Names For Chinatowns
Although the term "Chinatown" was first used in Asia, it does not come from a Chinese language. Its earliest appearance seems to have been in connection with the Chinese quarter of Singapore which by 1844 was already being called "China Town" or "Chinatown" by the British colonial government. This may have been a word-for-word translation into English of the Malay name for that quarter, which in those days was probably "Kampong China" or possibly "Kota China" or "Kampong Tionghua/Chunghwa/Zhonghua". As noted below, Singaporean Chinese themselves used other names.
The first appearance of a Chinatown outside Singapore may have been in 1852, in a book by the Rev. Hatfield, who applied the term to the Chinese part of the main settlement on the remote South Atlantic island of St. Helena. The island was a regular way-station on the voyage to Europe and North America from Indian Ocean ports, including Singapore.
One of the earliest American usages dates to 1855, when San Francisco newspaper The Daily Alta California described a "pitched battle on the streets of Chinatown." Other Alta articles from the late 1850s make it clear that areas called "Chinatown" existed at that time in several other California cities, including Oroville and San Andres. By 1869, "Chinatown| had acquired its full modern meaning all over the U.S. and Canada. For instance, an Ohio newspaper wrote: "From San Diego to Sitka..., every town and hamlet has its 'Chinatown'."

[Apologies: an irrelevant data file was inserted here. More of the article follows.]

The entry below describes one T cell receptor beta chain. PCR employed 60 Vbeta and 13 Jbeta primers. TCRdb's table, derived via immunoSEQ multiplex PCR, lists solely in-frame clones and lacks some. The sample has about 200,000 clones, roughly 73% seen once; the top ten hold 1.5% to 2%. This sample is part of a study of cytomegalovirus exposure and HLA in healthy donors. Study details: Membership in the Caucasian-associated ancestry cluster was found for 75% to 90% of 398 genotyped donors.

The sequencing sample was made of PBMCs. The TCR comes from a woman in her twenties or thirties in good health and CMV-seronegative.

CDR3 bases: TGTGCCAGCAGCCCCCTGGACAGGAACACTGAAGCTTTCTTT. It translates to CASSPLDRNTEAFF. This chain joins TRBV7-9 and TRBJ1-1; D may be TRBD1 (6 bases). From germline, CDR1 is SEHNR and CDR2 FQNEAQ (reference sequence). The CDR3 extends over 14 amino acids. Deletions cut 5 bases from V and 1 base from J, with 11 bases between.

In British publications before the 1890s, "Chinatown" appeared mainly in connection with California. At first, Australian and New Zealand journalists also regarded Chinatowns as Californian phenomena. However, they began using the term to denote local Chinese communities as early as 1861 in Australia and 1873 in New Zealand. In most other countries, the custom of calling local Chinese communities "Chinatowns" is not older than the twentieth century.
Several alternate English names for Chinatown include China Town (generally used in British and Australian English), The Chinese District, Chinese Quarter, and China Alley (an antiquated term used primarily in several rural towns in the western United States for a Chinese community; some of these are now historical sites). In the case of Lillooet, British Columbia, Canada, China Alley was a parallel commercial street adjacent to the town's Main Street, enjoying a view over the river valley adjacent and also over the main residential part of Chinatown, which was largely of adobe construction. All traces of Chinatown and China Alley there have disappeared, despite a once large and prosperous community.
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“At present our only true names are nicknames.”
—Henry David Thoreau (18171862)